Vermin Spring Trap. Seemed a bit bizarre in the middle of wild heather Moorland. No rat infestation up here. Something sinister going on? Amazingly while I was there a piece of wood fell from above onto the pad and sprung the trap leaving no injured animals!

Fires lit just as I was leaving. Smoking out the Crossbills?

Bean Goose Salton Sea Part 2

Best left as unidentified?

Hard to imagine a better photos of a Bean Goose! It’s an education for sure. Thanks to Paul Lehman,  Ken Kurland and Tom Blackman,  another set of photos of the Californian Bean Goose, and to Chris Batty for instructive rossicus shot. Have to say my pendulum has swung back a bit towards the Thick-billed Goose-ssp. serrirostris. In flight the neck still looks doesn’t look long enough for Middendorff’s and bill profile has me thinking Tundra- type again.

I am confused and stuck! Much more helpful though a detailed comment from Nial Moores in Republic of Korea (South Korea) where LOADS of both types winter! For his fascinating assessment, read on :

I have also pulled out an  excellent comment by Mike Kilburn on the 4 Hong Kong Bean Geese. Placed at the bottom here.

Bean Goose, Salton Sea, California. 21st November 2010. Tom Blackman

Bean Goose, Salton Sea, California, November 2010. Ken Kurland

and by way of comparison:

Presumed pair of Tundra Bean Geese (ssp rossicus), Lancashire, December 2010. videograb – Chris Batty.  Presumable the larger gander on the right. Quite a difference in bill size and even subtle difference in structure in presumably the same taxon ssp. rossicus.

Bean Goose, Salton Sea, California, November 2010. Ken Kurland

Nial Moores assessment of the Salton Sea Bean Goose.

Thanks very much Nial!

“First, as context and by way of apology over such an exciting record, I tend NOT to spend hours looking at geese these days, as main focus is on other species groups. All the same, I have fair experience of Eastern Beans, having lived in Korea for 12 years and in Japan for 8 before that. We have both taxa present here in the ROK, with probably between 6,000 – 10,000 middendorffi. overwintering and probably as many as 70,000+ serrirostros on migration, with perhaps 10,000- 20,000 overwintering (few people make the effort or are confident enough to separate them when surveying waterbirds).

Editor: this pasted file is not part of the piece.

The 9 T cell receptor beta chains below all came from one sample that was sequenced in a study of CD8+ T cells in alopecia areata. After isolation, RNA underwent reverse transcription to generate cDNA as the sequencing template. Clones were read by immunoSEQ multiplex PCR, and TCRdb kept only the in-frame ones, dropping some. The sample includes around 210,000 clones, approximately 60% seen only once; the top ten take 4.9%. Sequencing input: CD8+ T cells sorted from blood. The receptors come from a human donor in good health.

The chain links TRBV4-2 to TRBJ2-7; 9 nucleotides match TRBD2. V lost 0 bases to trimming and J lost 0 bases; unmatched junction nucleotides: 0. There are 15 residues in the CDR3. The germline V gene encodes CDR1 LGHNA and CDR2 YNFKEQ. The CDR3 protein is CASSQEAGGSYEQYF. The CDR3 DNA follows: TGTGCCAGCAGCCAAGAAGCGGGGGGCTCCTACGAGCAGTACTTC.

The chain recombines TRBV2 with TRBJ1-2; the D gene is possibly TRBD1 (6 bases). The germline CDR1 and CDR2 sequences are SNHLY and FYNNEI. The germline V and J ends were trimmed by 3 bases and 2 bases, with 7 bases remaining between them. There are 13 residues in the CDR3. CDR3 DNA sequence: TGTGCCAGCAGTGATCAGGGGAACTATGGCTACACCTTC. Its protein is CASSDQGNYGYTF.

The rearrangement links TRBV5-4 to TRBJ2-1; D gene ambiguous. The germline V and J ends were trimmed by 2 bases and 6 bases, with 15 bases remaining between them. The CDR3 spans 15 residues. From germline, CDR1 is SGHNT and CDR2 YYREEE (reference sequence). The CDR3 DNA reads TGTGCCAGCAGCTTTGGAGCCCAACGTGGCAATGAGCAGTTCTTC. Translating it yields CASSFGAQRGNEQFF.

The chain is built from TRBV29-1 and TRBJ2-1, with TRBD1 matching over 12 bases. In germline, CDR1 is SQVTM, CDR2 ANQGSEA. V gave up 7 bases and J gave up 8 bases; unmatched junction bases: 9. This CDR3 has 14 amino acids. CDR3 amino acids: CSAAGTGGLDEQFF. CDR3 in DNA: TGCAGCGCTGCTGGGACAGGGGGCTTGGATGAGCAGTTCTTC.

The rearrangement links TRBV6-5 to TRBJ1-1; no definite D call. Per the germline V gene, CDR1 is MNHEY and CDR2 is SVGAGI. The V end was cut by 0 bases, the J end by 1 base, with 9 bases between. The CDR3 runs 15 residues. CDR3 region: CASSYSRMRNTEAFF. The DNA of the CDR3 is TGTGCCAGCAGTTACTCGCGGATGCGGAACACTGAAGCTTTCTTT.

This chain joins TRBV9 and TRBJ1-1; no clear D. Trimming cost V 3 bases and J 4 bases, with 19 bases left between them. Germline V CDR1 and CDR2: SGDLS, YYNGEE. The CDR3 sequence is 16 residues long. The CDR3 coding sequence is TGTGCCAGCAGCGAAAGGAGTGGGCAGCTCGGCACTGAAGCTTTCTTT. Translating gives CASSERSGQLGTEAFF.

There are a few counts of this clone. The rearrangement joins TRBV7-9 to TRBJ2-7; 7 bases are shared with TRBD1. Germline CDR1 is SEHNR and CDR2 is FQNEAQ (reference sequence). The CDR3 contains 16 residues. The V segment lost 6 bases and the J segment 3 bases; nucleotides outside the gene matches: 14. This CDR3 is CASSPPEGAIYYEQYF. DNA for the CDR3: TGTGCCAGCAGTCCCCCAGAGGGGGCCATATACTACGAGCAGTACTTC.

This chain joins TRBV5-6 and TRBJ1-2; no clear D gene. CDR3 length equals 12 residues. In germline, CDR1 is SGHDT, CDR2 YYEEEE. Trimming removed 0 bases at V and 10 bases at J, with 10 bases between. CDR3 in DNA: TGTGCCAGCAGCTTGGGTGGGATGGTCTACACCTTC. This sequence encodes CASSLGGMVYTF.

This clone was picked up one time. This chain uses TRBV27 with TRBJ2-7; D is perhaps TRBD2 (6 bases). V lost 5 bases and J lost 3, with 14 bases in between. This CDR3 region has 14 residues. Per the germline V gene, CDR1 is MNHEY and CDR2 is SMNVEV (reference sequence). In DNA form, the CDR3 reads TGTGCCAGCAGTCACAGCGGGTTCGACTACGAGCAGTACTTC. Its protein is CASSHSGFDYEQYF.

Most winters, I get to encounter flocks of eastern Beans perhaps dozens of times, often in direct comparison with Greater White-fronts (vast majority are clearly “Asian frontalis“, though with very much smaller numbers of perhaps much more western albifrons?).

While I certainly am not a goose specialist (and would recommend you to make contact with the Japanese geese specialists like Kurechi Masayuki), I personally would not identify the California Bean Gooseas either Midd. or Serri.

I would be rather more tempted to wonder if this was e.g. a more western type Taiga (e.g. disputed johanseni?).

First, the majority of our Midd. are very much more ecologically dependent on shallow freshwater lakes or vegetated intertidal wetland (ranging from brackish to salt) for feeding and roosting. They dig the roots and tubers of aquatic emergent vegetation up out of the mud somewhat similarly to Swan Goose A. cygnoides or by up-ending. When such a food option is available for them they only rarely move into rice-fields, and very rarely graze when there (preferring damper areas than used by serri).

Even more importantly perhaps, “typical midd.” (best seen on a couple of lakes and reservoirs in the southeast, as the image at look massive in direct comparision with frontalis Greater White-front, very much longer-necked and longer-billed.

The immediate and lasting impression of the California bird (to me at least) is that it is too small, too short-necked and not quite long-billed and snouty enough (for at least typical midd.) – esp. in direct comparison with frontalis.

As I wrote to Richard Millington when they were preparing the Bean Goose paper for Birding World, we however do seem to have at least two main “types” of midd. here. The latter type, rather more wary, appears to be somewhat smaller – but still obviously bigger than frontalis in direct comparison.

These latter midd. can look rather closer in size and bulk to big-end serri., and the easiest ways to separate them remain the calls (Midd. often give much deeper and more “ang”-filled vocalisations than serri.), details of bill and head shape – not always easy on individual birds – and habitat preference.

Typically serri. are more or less confined here to grazing in cut rice-fields, and roosting on large freshwater bodies. In this respect, ecologically they are much closer to the frontalis that we have here, and they very often form mixed flocks (the reason we have so few photos of this taxon in our gallery – as hard to find species-pure flocks).

Almost all serri. look comparatively short-necked and usually thick-necked, very deep-billed (obviously bulbous, not so long), snub-faced with a somewhat indignant expression (not at all regal unlike most midd), a little darker and oilier looking overall than Midd, with dark head and neck (whereas darkest parts on Midd tend to be the head and flank bars / axillaries).  They tend to show a little more variation in bill patterning than midd., though this is still very slight and of no use in id (have e.g. seen just two all-orange-looking billed serri in 20 years)